13 July 2009
Jewish Christians in the Church?
Beth Hatefutsoth is the diaspora museum in Tel Aviv, Israel. The picture's caption reads:
Jews and Jewish-Christians prepare to worship at the Great Synagogue of Antioch, Syria, 4th century. Chrysostom, one of the fathers of the Church, reproves the Christians and demands that they separate from the Jews.
---Diorama, Beth Hatefutsoth, Permanent Exhibition
When I saw this diorama in Israel in 1983, I was amazed. Here was evidence in the 4th century of the reality that so many knock back...Jews for Jesus. Messianic Jews existed then and now, and caused a stir in each.
Rodney Stark makes a big deal, as do many about St John of Antioch, later titled Chrysostom (Golden tongue). According to Wikipedia, During his first two years as a presbyter in Antioch (386-387), Chrysostom denounced Jews and Judaizing Christians in a series of eight sermons delivered to Christians in his congregation who were taking part in Jewish festivals and other Jewish observances.[See Wilken, p.xv, and also "John Chrysostom" in Encyclopedia Judaica] It is disputed whether the main target were specifically Judaizers or Jews in general. His homilies were expressed in the conventional manner, utilizing the uncompromising rhetorical form known as the psogos (Greek: blame).
One of the purposes of these homilies was to prevent Christians from participating in Jewish customs, and thus prevent the perceived erosion of Chrysostom's flock. In his sermons, Chrysostom criticized those "Judaizing Christians", who were participating in Jewish festivals and taking part in other Jewish observances, such as the shabbat, submitted to circumcision and made pilgrimage to Jewish holy places.
Chrysostom claimed that on the shabbats and Jewish festivals synagogues were full of Christians, especially women, who loved the solemnity of the Jewish liturgy, enjoyed listening to the shofar on Rosh Hashanah, and applauded famous preachers in accordance with the contemporary custom. A more recent apologetic theory is that he instead tried to persuade Jewish Christians, who for centuries had kept connections with Jews and Judaism, to choose between Judaism and Christianity. ( Rodney Stark, The Rise of Christianity. How the Obscure, Marginal Jesus Movement Became the Dominant Religious Force in the Western World in a Few Centuries, (Princeton University Press:1997)p.66-67.)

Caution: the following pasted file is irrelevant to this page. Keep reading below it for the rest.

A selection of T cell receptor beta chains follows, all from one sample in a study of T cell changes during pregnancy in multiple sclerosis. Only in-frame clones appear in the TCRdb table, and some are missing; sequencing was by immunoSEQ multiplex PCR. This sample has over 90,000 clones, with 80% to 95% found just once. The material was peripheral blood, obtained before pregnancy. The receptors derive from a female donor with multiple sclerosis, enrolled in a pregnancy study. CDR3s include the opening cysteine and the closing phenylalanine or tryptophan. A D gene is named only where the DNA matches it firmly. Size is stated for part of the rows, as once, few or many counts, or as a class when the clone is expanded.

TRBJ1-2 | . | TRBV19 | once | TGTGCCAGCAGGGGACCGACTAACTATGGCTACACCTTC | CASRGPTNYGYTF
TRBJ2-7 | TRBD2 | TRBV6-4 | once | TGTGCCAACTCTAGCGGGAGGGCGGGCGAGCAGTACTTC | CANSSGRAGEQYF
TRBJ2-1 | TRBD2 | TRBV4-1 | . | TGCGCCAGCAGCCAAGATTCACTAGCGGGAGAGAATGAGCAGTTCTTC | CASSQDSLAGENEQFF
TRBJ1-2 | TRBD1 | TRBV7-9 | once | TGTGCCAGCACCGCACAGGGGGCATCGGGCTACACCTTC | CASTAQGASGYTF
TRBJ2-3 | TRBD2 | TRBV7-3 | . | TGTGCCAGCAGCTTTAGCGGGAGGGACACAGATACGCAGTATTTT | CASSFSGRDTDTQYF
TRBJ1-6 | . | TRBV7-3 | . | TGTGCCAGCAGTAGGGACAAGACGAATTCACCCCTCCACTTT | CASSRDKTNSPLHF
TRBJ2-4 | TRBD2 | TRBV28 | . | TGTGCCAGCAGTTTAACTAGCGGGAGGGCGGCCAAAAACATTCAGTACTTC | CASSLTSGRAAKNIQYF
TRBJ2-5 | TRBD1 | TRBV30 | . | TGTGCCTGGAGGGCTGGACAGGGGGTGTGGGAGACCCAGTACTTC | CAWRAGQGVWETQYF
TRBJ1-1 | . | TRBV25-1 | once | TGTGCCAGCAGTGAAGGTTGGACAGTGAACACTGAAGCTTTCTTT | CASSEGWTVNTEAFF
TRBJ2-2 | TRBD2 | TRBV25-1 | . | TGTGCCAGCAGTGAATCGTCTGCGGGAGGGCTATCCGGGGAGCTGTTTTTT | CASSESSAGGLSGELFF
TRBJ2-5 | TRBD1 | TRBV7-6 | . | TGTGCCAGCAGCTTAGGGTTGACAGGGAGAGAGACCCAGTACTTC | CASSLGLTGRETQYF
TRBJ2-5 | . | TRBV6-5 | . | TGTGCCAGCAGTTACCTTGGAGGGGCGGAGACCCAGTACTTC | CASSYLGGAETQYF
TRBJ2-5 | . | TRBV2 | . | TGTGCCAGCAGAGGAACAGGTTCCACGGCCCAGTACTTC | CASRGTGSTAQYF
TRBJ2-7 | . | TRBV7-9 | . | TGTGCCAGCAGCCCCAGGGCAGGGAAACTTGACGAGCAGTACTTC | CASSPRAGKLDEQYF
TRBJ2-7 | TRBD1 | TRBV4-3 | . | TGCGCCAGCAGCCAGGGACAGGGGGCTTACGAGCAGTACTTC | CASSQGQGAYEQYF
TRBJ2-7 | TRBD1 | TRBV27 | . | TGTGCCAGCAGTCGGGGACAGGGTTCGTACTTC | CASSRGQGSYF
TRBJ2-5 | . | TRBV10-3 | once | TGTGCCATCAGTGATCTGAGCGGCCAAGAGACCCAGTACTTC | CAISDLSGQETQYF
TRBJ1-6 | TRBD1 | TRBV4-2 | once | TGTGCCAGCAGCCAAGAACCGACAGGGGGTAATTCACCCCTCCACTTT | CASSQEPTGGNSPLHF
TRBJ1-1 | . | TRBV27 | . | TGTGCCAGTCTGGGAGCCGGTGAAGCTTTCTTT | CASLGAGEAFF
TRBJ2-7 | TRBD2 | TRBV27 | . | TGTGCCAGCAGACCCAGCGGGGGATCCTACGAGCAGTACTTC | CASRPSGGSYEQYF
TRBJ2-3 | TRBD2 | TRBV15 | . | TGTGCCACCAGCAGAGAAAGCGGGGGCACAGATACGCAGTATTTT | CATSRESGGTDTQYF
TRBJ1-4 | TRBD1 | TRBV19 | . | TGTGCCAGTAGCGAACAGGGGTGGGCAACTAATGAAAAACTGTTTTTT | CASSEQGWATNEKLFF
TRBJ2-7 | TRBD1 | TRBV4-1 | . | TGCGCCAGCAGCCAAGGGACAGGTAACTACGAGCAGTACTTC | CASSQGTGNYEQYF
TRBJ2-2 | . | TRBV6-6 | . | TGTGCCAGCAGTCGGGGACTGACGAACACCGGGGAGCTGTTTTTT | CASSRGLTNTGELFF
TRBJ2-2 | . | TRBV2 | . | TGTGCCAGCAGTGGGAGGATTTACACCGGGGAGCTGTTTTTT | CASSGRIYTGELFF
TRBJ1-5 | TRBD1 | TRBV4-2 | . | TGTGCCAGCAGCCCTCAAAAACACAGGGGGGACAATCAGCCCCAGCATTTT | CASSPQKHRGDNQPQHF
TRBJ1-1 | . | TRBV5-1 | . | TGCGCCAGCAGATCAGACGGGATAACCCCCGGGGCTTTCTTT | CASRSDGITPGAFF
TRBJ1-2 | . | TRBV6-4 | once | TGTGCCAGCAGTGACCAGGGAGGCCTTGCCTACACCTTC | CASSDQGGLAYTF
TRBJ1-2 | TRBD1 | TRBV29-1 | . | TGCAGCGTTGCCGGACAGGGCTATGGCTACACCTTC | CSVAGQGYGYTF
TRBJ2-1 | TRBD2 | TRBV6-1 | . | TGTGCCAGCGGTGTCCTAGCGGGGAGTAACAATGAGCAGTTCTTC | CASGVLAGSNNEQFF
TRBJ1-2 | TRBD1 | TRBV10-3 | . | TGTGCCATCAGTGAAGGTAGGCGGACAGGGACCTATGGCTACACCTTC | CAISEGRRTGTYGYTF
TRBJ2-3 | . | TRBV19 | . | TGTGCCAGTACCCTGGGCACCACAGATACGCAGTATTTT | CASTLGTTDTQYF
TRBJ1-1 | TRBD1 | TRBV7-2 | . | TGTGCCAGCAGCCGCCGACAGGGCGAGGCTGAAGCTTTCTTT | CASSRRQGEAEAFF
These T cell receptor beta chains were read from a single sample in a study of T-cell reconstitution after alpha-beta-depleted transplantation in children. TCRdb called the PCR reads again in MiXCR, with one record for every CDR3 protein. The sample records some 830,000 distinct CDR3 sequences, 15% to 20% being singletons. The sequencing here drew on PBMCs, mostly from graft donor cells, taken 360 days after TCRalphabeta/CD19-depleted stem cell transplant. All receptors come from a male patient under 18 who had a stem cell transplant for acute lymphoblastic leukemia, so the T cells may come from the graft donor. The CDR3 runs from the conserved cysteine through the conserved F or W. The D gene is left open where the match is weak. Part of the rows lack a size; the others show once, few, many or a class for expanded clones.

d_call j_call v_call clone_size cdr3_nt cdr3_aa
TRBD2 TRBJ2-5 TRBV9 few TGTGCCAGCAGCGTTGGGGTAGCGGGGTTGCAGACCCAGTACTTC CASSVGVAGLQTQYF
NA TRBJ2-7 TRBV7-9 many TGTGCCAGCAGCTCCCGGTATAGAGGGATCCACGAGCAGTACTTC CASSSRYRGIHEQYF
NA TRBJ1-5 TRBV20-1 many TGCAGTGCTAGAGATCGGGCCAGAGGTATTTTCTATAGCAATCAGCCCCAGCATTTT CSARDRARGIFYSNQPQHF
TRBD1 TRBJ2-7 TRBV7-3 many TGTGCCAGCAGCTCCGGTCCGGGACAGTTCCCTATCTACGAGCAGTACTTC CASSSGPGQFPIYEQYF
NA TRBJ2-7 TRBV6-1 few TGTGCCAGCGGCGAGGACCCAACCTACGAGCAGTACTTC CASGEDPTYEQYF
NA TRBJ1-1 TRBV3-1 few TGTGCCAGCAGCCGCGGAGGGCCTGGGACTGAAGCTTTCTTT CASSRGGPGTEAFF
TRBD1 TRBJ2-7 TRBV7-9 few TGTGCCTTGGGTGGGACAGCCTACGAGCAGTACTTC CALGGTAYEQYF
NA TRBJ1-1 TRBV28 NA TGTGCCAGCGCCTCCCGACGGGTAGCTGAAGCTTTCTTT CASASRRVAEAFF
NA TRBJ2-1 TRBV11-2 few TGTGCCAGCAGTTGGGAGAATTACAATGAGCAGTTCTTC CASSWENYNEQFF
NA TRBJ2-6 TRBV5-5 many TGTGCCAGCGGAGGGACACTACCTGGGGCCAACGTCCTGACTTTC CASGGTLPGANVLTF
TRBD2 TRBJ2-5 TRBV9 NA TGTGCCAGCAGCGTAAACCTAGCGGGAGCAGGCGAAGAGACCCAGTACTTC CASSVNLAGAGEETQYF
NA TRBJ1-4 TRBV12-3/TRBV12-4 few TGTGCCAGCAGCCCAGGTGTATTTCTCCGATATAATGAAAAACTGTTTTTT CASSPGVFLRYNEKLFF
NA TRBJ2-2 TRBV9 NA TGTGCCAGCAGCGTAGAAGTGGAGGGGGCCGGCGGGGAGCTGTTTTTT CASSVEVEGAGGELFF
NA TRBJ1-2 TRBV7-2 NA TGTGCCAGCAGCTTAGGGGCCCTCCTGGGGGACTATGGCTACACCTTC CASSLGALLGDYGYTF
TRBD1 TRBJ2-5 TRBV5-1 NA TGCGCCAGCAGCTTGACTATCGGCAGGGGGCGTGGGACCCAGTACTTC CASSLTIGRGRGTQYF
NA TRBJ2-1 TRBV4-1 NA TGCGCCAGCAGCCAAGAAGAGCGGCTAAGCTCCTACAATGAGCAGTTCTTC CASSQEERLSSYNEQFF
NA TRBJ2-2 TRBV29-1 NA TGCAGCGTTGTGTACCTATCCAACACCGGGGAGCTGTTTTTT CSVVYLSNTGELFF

I'm not writing about church antisemitism against Jewish people today. That is abundant and shamefully abundantly clear throughout the centuries. What I'm referencing is church antisemitism against Jewish believers in Jesus today. And in 350 AD and that's not good by any means.
Chrysostom wanted Jewish believers to separate from the historic Jewish community and there are too many Christian pastors who want us to do the same. Quit eating kosher; quit keeping Shabbat; come over to our side. The title of the diorama was "Bear the Cross"... leave Judaism. Be one of us.
Friends, even the word 'Judaize' is a slur word. Judaize would mean to do Jewish things, or to invite others to do the same. It might even mean to "become Jewish." What exactly is wrong with that? The theme in the book of Galatians warrants another word--"legalize", or to 'seek favour with God by means of works' rather than by faith. But to name this action "judaizing" is a demeaning of the people to whom God gave the adoption as sons and the glory and the covenants and the giving of the Law and the temple service and the promises, whose are the fathers, and from whom is the Messiah according to the flesh, who is over all, God blessed forever. Amen. (Romans 9.4-5)
The Church has been guilty in so many places of demeaning Jewish people, here in Australia, and around the world. God help the church to stop the wrong of St John of Antioch, to stop the wrong of the Spanish Inquisition (which targeted Jewish Christians, along with Islam converts as well), to stop the wrong of these days. Let Jewish believers practice their faith as they desire. Don't make me eat ham; don't discourage my celebrating Rosh Hashanah. Help us focus our practices and life and culture on Messiah Y'shua, the Saviour of the world and King of Kings.